There is also a European branch of the championship (CTES), with local competitions being held in Finland, Germany, Singapore, and Hong Kong. As players achieve new records, the game becomes more challenging. In 2024 for instance, Blue Scuti, a 13-year-old student from the US, completed Tetris, raising the maximum game level from 29 to 39.

Many Russian players strive to participate in international competitions. One of them, 29-year-old Andrey Kosenko, gained fame in 2023. That year, Kosenko loader from Volgodonsk became the winner of the monthly Classic Tetris Monthly tournament. After numerous media publications calling him the first world champion, Kosenko quickly explained on social media that while he became the first Russian participant to win this tournament, it was “not a global world championship,” but a monthly competition. Kosenko says that “invitations to newspaper and TV interviews are already too much.”

The Russian Tetris enthusiasts’ group attracts followers who don't really play, but occasionally follow online competitions. Andrey from Novosibirsk says he became interested in Tetris thanks to Yuri The Professional‘s videos. “Watching two unknown people from abroad play is difficult without such a commentator,” Andrey explains. Voice actor Yuri Ivanov, who runs the YouTube channel, has been commenting on Tetris championships since 2016.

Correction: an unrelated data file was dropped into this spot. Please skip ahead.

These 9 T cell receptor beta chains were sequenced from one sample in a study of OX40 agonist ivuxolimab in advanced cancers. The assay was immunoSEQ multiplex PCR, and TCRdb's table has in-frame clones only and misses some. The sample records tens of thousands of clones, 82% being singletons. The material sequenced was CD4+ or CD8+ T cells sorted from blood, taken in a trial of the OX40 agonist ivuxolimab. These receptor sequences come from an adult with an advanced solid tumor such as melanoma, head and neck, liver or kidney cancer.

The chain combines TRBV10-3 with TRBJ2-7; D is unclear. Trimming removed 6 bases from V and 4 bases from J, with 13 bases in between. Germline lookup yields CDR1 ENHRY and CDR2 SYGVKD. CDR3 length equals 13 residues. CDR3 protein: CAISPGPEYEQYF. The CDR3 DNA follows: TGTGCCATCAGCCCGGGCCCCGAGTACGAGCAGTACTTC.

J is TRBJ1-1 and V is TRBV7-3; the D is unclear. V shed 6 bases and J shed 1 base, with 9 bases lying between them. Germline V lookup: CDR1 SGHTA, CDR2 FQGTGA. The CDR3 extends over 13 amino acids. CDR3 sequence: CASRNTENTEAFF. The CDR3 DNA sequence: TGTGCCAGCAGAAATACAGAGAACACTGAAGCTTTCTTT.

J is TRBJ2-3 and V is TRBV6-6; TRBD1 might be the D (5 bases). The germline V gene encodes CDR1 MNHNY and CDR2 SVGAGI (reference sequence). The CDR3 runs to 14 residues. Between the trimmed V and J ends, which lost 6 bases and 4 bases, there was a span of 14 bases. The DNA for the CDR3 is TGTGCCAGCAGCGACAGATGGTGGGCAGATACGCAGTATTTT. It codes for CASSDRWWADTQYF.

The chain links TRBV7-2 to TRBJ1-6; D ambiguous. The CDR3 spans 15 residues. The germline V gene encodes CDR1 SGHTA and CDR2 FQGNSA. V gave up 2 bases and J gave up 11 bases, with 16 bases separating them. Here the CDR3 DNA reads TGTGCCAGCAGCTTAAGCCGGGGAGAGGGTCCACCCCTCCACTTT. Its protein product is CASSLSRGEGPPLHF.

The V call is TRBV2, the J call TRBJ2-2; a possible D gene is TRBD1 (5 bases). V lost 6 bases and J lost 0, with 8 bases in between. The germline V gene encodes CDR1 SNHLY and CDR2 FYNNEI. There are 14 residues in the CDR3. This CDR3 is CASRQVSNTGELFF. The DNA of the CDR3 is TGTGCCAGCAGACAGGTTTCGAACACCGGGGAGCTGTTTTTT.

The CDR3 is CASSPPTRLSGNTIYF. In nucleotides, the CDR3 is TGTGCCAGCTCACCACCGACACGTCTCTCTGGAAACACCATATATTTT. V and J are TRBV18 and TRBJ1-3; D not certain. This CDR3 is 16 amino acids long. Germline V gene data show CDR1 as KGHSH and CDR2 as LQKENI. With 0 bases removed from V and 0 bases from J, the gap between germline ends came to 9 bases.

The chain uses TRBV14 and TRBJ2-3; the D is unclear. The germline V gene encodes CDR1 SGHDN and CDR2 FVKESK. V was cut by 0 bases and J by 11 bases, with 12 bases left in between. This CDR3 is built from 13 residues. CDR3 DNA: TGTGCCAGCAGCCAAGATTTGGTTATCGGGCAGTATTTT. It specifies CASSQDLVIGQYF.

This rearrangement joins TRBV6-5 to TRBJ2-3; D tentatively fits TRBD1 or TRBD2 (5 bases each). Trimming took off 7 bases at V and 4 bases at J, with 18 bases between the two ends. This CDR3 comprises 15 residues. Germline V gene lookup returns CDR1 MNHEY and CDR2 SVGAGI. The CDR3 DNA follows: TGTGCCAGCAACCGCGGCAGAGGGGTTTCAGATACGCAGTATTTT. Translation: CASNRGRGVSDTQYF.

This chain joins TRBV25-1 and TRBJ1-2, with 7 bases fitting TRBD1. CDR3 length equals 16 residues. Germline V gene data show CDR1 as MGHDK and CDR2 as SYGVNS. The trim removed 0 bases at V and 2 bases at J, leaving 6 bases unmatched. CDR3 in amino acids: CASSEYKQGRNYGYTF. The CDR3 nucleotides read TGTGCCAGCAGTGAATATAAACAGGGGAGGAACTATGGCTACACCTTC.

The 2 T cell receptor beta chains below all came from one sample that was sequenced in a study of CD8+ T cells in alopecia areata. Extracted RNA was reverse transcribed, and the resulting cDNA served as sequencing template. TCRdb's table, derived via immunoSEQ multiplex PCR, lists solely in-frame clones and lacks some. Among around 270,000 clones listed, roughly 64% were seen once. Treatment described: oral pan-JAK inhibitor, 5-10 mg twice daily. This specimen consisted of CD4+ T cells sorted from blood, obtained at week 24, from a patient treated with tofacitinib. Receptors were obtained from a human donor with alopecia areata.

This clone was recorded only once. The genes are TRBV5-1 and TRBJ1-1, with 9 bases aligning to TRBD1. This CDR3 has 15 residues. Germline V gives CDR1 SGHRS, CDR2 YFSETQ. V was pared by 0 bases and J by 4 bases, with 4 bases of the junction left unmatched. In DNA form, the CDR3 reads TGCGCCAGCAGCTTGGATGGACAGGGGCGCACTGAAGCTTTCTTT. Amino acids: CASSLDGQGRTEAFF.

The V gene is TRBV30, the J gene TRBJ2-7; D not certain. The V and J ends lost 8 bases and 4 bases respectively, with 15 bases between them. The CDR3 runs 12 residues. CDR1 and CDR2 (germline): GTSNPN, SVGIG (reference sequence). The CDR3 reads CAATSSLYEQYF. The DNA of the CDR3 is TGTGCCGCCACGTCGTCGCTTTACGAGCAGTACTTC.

As a tour guide at the Museum of Computing Technology in Novosibirsk, Andrey's job is also connected to retro video games. Among the exhibits are many consoles from the last century, on which you can also play Tetris. Andrey last played in 2020 in “Tetris 99,” where 99 players can compete simultaneously. Following the tournaments became especially interesting, he says, when the first Russian player appeared in them, for whom Andrey “cheered and worried.”

While other Russian athletes are not allowed to participate in international tournaments due to the war in Ukraine, Russian Tetris players do not face such restrictions: at least eight gamers continue to participate in international competitions and maintain a high level of performance, with some even setting world records. In 2024, a player with the username Portalll won a USD 700 prize at the Mega Masters tournament, organized by the Classic Tetris Monthly (CTM) community. After all, Yerukhimovich notes, it's hard to imagine how tournaments for a game made in Russia would be held with restrictions for Russians.